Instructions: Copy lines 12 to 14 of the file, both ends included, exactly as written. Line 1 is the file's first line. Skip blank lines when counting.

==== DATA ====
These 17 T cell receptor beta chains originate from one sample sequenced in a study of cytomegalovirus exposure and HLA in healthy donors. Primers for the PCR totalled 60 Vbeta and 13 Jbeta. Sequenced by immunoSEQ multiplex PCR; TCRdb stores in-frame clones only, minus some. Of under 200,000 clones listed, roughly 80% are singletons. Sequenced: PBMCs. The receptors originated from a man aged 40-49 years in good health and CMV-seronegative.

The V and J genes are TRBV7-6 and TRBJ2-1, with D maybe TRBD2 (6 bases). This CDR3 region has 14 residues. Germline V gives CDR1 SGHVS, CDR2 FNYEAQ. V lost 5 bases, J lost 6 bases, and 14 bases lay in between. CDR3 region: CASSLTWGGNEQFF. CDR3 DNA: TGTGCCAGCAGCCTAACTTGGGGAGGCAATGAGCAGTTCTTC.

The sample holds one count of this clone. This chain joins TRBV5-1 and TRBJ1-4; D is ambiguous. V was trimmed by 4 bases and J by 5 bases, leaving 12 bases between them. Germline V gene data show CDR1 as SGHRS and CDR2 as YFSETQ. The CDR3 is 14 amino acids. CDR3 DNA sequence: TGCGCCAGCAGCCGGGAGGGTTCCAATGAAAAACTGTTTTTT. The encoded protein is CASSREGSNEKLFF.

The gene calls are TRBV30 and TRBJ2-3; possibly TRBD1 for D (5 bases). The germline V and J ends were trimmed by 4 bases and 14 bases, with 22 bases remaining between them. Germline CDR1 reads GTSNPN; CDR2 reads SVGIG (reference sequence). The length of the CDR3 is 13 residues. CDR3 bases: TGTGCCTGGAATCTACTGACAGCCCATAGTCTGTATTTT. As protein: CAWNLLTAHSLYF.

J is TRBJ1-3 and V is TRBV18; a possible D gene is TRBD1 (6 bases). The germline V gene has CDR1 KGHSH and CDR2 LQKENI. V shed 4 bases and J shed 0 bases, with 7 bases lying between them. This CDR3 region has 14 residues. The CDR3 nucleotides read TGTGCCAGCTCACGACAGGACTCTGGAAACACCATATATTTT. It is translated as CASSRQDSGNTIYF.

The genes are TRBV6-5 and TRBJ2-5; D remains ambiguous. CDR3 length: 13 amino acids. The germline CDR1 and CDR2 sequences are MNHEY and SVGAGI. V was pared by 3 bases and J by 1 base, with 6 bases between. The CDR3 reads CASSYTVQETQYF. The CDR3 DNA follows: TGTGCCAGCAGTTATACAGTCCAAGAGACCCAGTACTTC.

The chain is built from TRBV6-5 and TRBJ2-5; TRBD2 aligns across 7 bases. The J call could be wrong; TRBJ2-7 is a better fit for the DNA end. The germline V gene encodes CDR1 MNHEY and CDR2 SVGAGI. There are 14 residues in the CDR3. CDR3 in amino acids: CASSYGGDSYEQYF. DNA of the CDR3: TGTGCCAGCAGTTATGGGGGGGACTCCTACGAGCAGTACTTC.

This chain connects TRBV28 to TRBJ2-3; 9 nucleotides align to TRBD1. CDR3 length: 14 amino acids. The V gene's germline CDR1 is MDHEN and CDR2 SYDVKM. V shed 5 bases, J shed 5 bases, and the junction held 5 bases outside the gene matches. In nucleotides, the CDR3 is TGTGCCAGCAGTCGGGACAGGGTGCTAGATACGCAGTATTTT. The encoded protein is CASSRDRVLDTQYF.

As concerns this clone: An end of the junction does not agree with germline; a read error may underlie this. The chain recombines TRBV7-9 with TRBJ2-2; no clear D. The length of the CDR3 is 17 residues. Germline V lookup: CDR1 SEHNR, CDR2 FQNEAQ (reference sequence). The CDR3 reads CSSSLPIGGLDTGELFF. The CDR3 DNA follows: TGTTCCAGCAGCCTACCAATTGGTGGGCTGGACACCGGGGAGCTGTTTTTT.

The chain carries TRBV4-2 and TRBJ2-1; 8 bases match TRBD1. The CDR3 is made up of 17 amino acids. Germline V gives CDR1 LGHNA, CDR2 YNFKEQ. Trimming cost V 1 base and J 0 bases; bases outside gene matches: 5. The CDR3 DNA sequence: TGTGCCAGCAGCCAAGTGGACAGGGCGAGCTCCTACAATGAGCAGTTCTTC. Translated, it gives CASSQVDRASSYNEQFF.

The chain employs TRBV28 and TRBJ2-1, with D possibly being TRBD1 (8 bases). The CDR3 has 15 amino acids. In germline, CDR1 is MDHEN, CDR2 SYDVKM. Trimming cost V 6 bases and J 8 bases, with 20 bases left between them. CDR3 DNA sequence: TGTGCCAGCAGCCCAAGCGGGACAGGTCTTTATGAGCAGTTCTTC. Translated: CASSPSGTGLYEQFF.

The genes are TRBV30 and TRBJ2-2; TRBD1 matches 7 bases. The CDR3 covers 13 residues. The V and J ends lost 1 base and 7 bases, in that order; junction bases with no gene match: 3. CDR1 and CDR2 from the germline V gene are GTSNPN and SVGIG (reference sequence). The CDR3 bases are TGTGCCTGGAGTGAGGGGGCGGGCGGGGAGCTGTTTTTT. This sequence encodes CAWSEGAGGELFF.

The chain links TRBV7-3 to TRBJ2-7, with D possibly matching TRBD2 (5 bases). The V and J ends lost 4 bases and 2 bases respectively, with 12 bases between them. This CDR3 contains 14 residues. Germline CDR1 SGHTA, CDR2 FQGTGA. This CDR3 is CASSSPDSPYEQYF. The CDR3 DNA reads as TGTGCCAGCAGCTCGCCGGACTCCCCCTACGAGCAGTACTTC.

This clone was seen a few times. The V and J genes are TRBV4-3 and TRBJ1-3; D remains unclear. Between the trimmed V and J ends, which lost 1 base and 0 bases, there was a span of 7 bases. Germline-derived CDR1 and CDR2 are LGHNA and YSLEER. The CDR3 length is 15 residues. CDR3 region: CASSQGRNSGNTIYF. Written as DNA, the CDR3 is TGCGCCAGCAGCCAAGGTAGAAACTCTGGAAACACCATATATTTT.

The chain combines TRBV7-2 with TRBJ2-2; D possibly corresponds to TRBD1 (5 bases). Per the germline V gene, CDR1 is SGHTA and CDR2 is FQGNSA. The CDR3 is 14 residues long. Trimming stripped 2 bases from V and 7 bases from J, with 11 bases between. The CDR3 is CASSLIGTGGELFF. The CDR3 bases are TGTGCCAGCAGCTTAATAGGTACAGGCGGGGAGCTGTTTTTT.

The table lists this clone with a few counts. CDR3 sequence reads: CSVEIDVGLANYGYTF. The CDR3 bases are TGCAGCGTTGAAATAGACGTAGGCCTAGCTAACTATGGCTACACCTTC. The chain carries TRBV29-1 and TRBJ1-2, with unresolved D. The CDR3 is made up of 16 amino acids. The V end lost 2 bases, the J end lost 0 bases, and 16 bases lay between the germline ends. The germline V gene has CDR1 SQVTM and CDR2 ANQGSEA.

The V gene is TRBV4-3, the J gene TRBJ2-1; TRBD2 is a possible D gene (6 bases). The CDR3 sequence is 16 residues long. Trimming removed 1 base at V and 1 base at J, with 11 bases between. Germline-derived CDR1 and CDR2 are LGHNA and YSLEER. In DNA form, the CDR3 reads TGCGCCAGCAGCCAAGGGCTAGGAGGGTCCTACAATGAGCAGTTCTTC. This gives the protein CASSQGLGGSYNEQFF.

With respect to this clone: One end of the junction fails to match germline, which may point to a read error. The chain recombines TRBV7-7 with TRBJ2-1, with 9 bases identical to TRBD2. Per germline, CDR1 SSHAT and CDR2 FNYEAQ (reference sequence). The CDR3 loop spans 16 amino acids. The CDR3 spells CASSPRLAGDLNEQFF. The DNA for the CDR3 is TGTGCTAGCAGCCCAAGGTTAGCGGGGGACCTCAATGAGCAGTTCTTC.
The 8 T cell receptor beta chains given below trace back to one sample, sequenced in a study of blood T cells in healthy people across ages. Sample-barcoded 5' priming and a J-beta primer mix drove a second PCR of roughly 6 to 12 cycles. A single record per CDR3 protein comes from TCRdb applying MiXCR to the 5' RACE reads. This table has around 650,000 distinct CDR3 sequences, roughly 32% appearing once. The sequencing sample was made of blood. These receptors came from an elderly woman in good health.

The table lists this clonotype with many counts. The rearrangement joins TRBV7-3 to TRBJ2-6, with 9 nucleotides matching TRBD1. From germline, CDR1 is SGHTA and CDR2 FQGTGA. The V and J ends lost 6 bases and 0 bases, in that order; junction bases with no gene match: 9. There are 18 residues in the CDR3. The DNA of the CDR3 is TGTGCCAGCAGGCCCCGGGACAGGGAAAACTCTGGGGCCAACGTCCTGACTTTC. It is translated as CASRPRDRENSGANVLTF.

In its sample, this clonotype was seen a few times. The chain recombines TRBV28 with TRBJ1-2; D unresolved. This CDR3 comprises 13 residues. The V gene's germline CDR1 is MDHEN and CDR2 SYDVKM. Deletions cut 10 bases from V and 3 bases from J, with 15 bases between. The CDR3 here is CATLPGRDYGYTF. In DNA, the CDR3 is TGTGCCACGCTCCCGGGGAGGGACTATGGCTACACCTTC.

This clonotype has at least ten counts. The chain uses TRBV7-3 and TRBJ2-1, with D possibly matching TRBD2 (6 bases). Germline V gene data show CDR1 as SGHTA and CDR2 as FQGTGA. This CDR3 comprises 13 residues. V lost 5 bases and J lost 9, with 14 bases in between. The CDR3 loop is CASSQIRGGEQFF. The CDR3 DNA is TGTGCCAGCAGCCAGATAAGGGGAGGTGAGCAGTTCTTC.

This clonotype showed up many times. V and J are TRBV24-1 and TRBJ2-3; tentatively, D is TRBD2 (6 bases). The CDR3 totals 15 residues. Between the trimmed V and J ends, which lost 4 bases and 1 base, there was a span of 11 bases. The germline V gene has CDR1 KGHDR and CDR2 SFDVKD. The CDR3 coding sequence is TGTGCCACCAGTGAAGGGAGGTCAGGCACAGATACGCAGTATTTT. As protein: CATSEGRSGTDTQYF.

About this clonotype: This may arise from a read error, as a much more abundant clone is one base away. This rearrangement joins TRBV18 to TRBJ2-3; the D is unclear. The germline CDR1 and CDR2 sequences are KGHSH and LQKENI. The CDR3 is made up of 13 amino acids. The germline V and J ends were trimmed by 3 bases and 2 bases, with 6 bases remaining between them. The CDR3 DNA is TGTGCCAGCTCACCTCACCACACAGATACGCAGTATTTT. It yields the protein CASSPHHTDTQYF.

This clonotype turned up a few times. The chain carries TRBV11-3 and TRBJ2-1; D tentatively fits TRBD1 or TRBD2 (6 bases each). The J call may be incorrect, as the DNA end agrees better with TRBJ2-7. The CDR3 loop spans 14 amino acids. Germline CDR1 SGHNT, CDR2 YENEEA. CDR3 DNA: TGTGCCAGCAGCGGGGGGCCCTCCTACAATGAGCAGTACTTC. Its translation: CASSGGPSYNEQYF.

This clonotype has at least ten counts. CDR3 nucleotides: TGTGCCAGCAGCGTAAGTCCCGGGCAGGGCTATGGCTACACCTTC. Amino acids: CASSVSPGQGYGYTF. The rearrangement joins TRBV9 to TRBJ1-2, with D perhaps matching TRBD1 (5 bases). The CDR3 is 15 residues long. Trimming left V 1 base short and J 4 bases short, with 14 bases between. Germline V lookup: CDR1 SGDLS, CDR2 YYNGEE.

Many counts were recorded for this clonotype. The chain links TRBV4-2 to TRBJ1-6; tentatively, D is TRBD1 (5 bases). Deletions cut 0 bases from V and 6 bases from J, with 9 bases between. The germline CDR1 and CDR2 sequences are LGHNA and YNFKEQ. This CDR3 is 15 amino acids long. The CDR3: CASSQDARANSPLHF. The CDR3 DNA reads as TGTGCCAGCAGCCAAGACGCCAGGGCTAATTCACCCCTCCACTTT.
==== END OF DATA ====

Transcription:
The genes are TRBV30 and TRBJ2-2; TRBD1 matches 7 bases. The CDR3 covers 13 residues. The V and J ends lost 1 base and 7 bases, in that order; junction bases with no gene match: 3. CDR1 and CDR2 from the germline V gene are GTSNPN and SVGIG (reference sequence). The CDR3 bases are TGTGCCTGGAGTGAGGGGGCGGGCGGGGAGCTGTTTTTT. This sequence encodes CAWSEGAGGELFF.

The chain links TRBV7-3 to TRBJ2-7, with D possibly matching TRBD2 (5 bases). The V and J ends lost 4 bases and 2 bases respectively, with 12 bases between them. This CDR3 contains 14 residues. Germline CDR1 SGHTA, CDR2 FQGTGA. This CDR3 is CASSSPDSPYEQYF. The CDR3 DNA reads as TGTGCCAGCAGCTCGCCGGACTCCCCCTACGAGCAGTACTTC.

This clone was seen a few times. The V and J genes are TRBV4-3 and TRBJ1-3; D remains unclear. Between the trimmed V and J ends, which lost 1 base and 0 bases, there was a span of 7 bases. Germline-derived CDR1 and CDR2 are LGHNA and YSLEER. The CDR3 length is 15 residues. CDR3 region: CASSQGRNSGNTIYF. Written as DNA, the CDR3 is TGCGCCAGCAGCCAAGGTAGAAACTCTGGAAACACCATATATTTT.